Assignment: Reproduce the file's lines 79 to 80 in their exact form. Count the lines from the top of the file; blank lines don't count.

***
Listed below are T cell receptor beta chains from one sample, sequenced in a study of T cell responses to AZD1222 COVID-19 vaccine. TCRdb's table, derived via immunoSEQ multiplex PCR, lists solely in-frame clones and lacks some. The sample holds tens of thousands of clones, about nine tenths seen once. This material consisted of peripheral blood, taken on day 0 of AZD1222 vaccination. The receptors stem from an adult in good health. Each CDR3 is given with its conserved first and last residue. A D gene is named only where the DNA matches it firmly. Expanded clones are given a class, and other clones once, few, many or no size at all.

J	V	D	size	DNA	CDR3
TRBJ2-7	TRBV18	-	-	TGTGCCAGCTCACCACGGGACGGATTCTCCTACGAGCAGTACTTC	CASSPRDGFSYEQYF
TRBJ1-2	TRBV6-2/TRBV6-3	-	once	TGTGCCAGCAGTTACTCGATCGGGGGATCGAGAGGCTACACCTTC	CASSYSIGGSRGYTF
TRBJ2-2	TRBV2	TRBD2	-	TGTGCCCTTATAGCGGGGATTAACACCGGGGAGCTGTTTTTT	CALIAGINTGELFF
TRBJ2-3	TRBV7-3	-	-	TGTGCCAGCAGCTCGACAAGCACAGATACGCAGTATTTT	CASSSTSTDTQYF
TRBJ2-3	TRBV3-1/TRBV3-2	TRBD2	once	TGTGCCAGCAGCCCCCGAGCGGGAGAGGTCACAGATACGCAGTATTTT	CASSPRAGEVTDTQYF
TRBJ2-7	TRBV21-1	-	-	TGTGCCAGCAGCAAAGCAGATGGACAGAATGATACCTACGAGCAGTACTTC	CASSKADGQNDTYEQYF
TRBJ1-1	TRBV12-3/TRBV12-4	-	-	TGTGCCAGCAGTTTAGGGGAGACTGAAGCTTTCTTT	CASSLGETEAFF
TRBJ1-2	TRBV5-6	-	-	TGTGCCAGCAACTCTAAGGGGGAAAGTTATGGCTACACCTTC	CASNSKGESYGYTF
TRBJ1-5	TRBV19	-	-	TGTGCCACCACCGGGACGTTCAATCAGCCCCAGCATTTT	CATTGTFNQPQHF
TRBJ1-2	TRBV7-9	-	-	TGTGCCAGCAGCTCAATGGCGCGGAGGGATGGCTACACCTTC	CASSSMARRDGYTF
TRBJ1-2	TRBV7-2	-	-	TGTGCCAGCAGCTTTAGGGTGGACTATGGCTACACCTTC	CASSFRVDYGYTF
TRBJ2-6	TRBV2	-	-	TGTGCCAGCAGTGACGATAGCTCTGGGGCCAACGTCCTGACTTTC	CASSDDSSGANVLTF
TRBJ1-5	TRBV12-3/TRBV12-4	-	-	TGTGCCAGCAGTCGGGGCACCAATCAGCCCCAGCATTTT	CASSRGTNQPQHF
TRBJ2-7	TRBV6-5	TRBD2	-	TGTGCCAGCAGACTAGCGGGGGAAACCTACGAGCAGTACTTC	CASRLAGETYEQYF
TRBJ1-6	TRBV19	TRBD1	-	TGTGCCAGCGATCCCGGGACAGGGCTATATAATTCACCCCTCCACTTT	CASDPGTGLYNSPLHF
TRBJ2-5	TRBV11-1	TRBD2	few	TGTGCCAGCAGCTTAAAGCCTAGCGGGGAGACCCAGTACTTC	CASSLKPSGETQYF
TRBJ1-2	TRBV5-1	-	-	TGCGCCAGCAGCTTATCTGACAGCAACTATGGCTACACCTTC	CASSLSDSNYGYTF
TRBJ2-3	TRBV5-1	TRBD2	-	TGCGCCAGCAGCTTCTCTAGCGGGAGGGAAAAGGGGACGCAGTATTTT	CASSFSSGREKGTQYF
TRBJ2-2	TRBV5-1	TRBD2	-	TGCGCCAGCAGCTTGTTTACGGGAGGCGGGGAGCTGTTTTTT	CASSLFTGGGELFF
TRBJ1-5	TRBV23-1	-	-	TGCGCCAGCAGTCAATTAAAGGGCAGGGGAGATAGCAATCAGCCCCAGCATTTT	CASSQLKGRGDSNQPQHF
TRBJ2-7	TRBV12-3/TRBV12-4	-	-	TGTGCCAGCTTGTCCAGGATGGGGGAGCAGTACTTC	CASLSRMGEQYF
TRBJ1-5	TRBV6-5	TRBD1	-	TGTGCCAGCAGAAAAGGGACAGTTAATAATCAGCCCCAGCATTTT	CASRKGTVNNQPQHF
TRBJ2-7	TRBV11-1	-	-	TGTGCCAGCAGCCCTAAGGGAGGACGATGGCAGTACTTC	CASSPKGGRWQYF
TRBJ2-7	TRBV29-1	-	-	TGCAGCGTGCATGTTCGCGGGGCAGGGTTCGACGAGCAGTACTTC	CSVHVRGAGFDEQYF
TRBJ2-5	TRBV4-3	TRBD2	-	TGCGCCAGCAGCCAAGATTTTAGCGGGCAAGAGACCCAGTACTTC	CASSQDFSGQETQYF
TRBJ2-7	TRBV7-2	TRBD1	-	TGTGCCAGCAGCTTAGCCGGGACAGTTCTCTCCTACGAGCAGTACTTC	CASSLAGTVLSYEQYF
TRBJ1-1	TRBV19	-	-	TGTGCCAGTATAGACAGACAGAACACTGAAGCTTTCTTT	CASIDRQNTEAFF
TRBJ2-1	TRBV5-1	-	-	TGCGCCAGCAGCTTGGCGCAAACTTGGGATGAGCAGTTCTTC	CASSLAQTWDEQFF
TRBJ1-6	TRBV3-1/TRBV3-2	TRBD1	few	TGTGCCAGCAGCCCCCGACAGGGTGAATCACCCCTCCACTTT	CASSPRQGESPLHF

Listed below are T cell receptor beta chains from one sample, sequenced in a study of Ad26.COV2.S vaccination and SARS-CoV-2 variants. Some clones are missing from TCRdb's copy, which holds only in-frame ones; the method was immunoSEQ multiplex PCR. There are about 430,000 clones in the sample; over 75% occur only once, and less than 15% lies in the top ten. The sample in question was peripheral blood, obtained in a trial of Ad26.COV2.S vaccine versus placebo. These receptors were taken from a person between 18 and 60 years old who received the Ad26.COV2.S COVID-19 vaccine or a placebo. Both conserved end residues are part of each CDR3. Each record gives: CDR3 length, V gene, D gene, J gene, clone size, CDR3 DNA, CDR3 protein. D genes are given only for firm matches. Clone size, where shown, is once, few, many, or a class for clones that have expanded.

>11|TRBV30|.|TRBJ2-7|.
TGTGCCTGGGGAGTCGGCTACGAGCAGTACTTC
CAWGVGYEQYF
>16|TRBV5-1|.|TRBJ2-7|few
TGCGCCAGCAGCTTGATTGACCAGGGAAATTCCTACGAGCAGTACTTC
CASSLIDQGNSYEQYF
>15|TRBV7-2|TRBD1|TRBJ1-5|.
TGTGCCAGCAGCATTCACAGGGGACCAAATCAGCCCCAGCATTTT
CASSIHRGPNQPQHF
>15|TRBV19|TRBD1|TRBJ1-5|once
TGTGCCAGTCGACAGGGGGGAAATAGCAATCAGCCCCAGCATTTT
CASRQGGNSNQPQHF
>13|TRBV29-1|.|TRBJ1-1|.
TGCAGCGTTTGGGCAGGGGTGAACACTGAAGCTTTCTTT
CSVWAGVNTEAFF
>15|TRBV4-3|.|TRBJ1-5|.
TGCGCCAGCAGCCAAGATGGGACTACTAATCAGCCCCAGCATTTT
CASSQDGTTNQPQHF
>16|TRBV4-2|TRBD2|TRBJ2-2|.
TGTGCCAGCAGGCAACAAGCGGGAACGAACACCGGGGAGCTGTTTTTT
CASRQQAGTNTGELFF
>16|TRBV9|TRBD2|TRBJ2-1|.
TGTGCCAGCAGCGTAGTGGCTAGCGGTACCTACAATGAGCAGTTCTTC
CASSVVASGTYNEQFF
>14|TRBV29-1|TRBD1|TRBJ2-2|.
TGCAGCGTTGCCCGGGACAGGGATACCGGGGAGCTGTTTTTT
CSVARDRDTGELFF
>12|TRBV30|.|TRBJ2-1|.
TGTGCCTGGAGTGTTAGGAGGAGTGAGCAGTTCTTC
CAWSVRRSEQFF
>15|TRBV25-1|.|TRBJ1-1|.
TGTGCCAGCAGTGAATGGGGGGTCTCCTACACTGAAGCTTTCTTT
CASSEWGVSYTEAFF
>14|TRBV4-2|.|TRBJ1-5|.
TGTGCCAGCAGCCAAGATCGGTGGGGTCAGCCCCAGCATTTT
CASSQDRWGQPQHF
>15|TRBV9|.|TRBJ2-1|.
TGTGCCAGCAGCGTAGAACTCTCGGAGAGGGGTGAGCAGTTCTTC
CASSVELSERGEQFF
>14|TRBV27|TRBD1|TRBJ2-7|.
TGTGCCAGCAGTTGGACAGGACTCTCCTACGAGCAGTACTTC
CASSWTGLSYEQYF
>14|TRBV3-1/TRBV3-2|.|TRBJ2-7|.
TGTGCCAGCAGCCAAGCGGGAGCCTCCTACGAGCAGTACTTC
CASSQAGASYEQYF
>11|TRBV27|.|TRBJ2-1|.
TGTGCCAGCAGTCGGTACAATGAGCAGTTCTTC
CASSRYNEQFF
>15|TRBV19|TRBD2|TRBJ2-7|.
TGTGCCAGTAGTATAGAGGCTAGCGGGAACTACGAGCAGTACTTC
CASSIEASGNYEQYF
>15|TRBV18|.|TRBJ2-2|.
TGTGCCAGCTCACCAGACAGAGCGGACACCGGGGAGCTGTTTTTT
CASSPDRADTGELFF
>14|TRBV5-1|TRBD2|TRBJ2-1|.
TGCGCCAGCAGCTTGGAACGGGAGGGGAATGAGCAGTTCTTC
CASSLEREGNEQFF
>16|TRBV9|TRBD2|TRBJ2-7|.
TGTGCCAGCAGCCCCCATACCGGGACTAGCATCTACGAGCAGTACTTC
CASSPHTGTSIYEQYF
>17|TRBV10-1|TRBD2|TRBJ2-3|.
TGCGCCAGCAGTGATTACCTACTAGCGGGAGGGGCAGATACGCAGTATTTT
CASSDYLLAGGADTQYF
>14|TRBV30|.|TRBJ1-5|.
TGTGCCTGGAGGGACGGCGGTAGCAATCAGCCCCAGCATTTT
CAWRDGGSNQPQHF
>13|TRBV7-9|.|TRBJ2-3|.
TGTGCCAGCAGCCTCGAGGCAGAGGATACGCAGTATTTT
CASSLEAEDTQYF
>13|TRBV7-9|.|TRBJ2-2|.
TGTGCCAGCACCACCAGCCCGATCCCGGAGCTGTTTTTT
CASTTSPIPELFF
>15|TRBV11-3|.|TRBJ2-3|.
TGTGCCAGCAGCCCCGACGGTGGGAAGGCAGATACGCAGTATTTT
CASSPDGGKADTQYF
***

TGTGCCAGCAGTCGGTACAATGAGCAGTTCTTC
CASSRYNEQFF